Preface An Eastern City The Tower of Silence In Praise of Gardens The King of Merchants The Imam Hussein The Shadow of Death Dwellers in Tents Three Noble Ladies The Treasure of the King Sheikh Hassan A Persian Host A Stage and a Half A Bridle- Path Two Palaces The Month of Fasting Requiescant in Pace The City of King Prusias Shops and Shopkeepers A Murray of the First Century Travelling Companions
When Gertrude Bell's uncle was appointed Minister in Tehran in 1891, she declared that the great ambition of her life was to visit Persia. Several months later, she did. And so began a lifetime of travel and a lifelong enchantment with what she saw as the romance of the East.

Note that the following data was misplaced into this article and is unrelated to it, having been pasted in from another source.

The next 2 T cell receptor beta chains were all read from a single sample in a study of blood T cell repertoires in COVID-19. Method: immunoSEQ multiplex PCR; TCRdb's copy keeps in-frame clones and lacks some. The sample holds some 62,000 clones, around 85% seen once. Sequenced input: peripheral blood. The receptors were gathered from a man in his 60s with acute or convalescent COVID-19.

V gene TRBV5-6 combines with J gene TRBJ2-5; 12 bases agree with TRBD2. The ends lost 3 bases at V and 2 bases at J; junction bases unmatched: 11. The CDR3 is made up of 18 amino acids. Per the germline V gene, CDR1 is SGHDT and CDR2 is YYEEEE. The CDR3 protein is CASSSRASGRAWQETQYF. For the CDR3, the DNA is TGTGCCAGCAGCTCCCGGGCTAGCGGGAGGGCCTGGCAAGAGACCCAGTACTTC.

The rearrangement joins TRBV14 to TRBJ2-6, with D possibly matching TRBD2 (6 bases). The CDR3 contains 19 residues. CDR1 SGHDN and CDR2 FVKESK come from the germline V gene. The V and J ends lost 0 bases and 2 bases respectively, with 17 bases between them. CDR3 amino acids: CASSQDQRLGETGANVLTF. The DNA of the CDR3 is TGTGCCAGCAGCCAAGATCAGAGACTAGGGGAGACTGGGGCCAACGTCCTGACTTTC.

Gertrude Bell, CBE (1868 - 1926) was a writer, traveller, political officer, archaeologist and spy who travelled extensively throughout Syria, Mesopotamia, Asia Minor and Arabia. Along with T. E. Lawrence, Bell helped establish the Hashemite dynasties in what is today Jordan and Iraq. She played a major role in the birth of the modern state of Iraq, using the perspective gained from her travels and relations with tribal leaders in the Middle East. "In British diplomatic group photographs of the early 20th-century Middle East, amid the plumes and uniforms and the calm paraphernalia of an empire going to hell in a bucket, there is often a solitary female. The woman is slim, with a head of luxuriant hair, and neatly dressed in billowing muslins or in the pencil silhouette and cloche hats of jazz-age Baghdad. The woman is Gertrude Bell." James Buchan, Guardian.